Sale of the Century: Marketing the Singularity With Insane Clown Posse
Guerilla Marketing And The Singularity
Could we find there’s no limit to the reach of guerilla marketing? As we hurl ourselves toward a future of sentient nanobots and global AI networks, what will become of advertising and its sneaky, drug-addled step-brother, marketing? I found myself thinking about this at the 2011 Singularity Summit, when filmmaker Jason Silva (a self-described “techno-optimist transhumanist wunderkind”) presented a film in the vein of his “The Immortalist”, a work of ‘art’ that feels more like Ashton Kutcher describing quantum mechanics at a poetry slam. This film, and in fact Silva’s entire presentation, felt curiously out of place. Smacking of hackneyed Hollywood orchestration, the film wielded roughly the intellectual curiosity of Insane Clown Posse’s “Miracles” video.
Roland Emmerich Likes The Singularity
What makes this guerilla marketing? Well, Jason Silva’s presence there, and his presentation itself, was being filmed by a documentary film crew embedded by director Roland Emmerich, who is in development on a 2013 feature film called Singularity, which has reportedly tapped Ray Kurzweil as its top consultant. My theory is that Jason Silva will play a naïve proponent who cheerleads the positive possibilities behind the singularity before being killed off by either rampant self-replicating nanotechnology or malevolent artificial intelligence. I submit that his short films and his appearance at the Summit will be featured in the film, as a fictional cautionary tale. Speaking of fictional cautionary tales, the fact that Silva is dating Heather Graham, who was present at the Summit and appeared in some of the shots, bodes well for my theory. If it turns out Graham is in Singularity you can be sure Silva’s appearance at the Summit was a cunningly leveraged marketing ploy by Emmerich that will pay off big time in 2013.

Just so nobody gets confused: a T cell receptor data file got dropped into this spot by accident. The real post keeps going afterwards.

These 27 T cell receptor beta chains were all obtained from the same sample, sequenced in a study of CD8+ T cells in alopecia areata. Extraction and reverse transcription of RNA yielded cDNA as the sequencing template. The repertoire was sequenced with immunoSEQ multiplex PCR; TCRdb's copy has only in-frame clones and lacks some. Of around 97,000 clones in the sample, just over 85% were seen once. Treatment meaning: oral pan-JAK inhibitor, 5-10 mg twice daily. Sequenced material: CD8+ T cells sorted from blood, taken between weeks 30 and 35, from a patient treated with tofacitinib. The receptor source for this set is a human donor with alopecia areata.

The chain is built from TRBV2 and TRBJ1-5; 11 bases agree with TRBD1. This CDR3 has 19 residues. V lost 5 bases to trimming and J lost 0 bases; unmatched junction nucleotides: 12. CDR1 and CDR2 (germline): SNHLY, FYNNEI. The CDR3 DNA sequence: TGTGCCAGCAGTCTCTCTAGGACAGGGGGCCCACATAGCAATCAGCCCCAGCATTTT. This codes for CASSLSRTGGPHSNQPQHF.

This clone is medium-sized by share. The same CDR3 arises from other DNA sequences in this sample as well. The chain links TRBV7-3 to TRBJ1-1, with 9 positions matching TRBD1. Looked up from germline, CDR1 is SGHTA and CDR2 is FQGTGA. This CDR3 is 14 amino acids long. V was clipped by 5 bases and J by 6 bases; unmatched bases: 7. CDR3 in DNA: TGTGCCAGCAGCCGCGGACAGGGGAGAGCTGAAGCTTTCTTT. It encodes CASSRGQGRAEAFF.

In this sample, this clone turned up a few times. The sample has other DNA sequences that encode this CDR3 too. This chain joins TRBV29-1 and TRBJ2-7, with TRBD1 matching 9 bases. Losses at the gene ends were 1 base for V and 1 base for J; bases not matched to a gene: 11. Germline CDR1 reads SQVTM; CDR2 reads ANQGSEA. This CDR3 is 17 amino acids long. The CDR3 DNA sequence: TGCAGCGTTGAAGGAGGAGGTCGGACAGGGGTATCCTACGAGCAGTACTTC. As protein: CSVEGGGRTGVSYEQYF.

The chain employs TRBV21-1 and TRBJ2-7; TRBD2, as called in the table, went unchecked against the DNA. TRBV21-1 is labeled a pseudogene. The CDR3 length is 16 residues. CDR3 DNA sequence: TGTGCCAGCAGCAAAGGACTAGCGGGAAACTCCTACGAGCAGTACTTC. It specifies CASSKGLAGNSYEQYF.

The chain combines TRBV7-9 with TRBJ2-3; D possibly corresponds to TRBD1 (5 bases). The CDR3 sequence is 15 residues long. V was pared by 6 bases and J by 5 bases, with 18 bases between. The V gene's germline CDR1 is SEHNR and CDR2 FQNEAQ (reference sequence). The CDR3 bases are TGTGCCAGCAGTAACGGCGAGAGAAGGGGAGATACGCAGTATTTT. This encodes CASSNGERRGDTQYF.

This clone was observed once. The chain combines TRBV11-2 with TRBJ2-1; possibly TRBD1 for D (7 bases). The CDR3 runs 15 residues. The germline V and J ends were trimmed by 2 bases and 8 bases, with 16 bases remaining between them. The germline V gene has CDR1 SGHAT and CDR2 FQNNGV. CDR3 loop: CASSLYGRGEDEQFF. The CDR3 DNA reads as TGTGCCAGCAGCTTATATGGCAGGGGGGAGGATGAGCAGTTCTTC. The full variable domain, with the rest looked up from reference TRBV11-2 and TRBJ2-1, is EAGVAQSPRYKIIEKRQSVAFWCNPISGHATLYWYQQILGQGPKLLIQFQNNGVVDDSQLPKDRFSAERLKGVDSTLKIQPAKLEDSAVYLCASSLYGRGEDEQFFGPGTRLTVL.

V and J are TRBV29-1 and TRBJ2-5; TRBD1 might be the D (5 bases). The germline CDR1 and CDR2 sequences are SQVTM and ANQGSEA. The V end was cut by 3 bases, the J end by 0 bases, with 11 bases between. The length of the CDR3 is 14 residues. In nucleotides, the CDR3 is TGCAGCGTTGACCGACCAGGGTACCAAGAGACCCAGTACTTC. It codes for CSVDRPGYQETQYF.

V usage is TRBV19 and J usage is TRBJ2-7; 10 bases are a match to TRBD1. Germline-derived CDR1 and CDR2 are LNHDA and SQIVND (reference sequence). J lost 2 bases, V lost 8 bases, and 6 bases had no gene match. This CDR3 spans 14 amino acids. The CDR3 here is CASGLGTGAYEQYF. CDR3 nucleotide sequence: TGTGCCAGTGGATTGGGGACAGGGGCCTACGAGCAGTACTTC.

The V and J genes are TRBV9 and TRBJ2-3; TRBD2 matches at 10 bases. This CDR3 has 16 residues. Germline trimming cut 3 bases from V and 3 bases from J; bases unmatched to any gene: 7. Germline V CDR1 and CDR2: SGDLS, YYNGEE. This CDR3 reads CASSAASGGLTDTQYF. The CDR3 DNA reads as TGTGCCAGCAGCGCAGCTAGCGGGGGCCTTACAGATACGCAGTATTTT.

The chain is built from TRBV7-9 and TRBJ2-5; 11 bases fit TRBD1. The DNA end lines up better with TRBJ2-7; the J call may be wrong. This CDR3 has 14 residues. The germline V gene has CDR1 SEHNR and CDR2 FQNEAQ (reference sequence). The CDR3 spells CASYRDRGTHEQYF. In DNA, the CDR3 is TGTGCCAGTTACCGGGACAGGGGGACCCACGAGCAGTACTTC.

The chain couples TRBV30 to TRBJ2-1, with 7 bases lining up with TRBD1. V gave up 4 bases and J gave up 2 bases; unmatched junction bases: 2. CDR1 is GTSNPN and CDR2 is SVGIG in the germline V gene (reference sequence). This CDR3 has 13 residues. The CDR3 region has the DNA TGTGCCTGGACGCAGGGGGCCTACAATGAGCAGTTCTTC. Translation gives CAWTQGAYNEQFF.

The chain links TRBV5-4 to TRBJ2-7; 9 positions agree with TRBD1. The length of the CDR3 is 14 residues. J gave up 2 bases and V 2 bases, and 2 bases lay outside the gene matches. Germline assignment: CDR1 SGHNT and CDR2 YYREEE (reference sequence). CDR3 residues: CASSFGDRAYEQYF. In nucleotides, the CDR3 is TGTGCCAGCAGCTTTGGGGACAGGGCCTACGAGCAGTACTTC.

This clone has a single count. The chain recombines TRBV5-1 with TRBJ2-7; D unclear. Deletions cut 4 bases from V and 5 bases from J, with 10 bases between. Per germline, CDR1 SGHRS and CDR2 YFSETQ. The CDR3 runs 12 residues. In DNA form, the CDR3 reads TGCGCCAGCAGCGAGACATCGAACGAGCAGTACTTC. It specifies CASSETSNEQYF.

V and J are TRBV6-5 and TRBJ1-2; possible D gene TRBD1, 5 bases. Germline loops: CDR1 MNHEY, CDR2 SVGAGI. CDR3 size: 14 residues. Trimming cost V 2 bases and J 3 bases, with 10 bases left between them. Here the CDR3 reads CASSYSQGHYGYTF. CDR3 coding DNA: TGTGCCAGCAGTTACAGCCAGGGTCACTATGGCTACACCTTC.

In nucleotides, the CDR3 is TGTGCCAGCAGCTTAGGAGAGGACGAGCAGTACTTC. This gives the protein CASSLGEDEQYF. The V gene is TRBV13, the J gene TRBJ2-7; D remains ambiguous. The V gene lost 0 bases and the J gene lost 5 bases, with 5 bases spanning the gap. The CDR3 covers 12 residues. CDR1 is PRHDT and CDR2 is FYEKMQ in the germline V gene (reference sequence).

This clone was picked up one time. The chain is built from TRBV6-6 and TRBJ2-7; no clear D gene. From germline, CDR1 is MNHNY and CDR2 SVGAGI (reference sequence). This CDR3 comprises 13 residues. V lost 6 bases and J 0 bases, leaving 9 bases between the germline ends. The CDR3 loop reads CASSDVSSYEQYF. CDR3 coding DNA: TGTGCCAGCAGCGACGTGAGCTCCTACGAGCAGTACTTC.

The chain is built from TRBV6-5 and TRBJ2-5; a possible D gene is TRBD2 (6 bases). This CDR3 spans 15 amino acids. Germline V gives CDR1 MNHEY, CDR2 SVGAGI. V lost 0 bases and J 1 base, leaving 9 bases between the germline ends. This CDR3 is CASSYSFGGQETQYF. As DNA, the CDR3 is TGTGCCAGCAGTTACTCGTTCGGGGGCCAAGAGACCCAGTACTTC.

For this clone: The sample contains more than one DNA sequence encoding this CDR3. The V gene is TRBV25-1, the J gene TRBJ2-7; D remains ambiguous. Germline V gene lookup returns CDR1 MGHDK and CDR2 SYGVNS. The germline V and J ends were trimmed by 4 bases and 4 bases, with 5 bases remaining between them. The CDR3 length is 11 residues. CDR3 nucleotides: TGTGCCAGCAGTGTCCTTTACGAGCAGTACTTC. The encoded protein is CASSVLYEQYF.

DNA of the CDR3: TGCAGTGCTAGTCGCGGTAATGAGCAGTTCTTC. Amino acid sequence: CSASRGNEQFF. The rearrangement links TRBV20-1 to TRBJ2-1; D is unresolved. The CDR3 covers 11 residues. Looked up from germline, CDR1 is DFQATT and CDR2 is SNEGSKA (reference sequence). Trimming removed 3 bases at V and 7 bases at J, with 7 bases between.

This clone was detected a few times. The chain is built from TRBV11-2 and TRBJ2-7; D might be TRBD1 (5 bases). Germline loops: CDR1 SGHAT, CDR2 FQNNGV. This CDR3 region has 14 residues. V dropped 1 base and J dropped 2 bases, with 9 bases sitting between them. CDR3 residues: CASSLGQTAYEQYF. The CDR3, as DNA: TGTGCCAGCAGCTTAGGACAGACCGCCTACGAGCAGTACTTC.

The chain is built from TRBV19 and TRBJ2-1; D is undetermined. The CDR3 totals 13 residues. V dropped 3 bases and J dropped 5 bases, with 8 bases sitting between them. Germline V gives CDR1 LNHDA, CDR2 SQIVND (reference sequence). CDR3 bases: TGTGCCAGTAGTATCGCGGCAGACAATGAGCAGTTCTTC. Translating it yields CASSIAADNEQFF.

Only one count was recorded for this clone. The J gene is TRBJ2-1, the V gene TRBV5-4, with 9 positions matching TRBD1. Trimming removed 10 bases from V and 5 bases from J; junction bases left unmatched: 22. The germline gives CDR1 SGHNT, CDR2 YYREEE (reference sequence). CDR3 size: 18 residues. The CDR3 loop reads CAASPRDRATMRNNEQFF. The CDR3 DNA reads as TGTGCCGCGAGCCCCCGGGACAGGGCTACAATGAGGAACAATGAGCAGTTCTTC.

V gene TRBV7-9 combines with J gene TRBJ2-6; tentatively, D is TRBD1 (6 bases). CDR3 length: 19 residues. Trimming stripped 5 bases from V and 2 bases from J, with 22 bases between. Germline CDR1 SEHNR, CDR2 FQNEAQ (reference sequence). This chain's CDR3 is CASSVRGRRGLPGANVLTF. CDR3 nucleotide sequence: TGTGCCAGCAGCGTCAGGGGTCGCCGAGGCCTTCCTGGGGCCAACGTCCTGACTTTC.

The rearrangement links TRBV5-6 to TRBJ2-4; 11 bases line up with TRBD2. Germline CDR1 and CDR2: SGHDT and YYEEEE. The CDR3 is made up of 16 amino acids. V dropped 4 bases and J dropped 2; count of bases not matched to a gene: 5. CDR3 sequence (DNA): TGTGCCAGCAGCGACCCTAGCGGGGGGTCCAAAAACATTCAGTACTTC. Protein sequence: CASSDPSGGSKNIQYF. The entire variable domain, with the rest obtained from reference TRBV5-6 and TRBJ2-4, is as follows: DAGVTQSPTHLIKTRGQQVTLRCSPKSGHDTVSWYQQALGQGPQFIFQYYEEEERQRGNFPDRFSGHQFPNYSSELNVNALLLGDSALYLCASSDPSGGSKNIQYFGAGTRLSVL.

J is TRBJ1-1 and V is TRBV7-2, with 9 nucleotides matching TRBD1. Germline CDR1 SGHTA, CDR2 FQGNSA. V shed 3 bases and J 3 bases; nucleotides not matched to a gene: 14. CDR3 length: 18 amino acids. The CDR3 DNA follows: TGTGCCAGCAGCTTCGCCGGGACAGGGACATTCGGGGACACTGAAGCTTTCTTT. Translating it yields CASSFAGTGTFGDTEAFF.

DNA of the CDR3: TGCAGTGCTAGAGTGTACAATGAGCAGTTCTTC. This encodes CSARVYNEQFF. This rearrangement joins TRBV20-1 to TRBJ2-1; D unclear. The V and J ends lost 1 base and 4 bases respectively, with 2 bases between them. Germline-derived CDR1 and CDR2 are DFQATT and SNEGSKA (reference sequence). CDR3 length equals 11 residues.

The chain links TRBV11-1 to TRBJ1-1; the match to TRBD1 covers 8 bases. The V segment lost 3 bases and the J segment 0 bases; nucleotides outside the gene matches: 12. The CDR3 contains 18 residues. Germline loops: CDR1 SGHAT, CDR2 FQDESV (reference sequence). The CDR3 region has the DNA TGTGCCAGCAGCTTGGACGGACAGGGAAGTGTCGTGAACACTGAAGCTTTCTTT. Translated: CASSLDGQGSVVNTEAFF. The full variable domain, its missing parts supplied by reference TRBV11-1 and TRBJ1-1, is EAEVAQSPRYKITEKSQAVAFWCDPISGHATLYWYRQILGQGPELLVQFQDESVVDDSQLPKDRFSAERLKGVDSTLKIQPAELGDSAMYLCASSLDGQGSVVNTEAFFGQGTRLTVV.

Advertising In An Accelerating Future
I found myself shocked that even a community as savvy and future-shocked as the Singularity Institute could let themselves be infiltrated by a Hollywood guerilla marketing team. While some analysts have speculated that the actual Singularity will make human endeavors such as advertising and marketing obsolete—as this staggering schism in history will surely render new industries and modalities that will fundamentally change the nature of capitalism—I have to respectfully disagree. The global economy relies on advertising and consumerism as its bone marrow. In the coming decades I see us likely to descend even further into a technocratic nightmare fueled by a savvy corporatocracy that harvests consumers like an abbatoir to lifestock, using new technologies to vacuum away the noxious fumes.
“Fuckin’ magnets, how do they work?”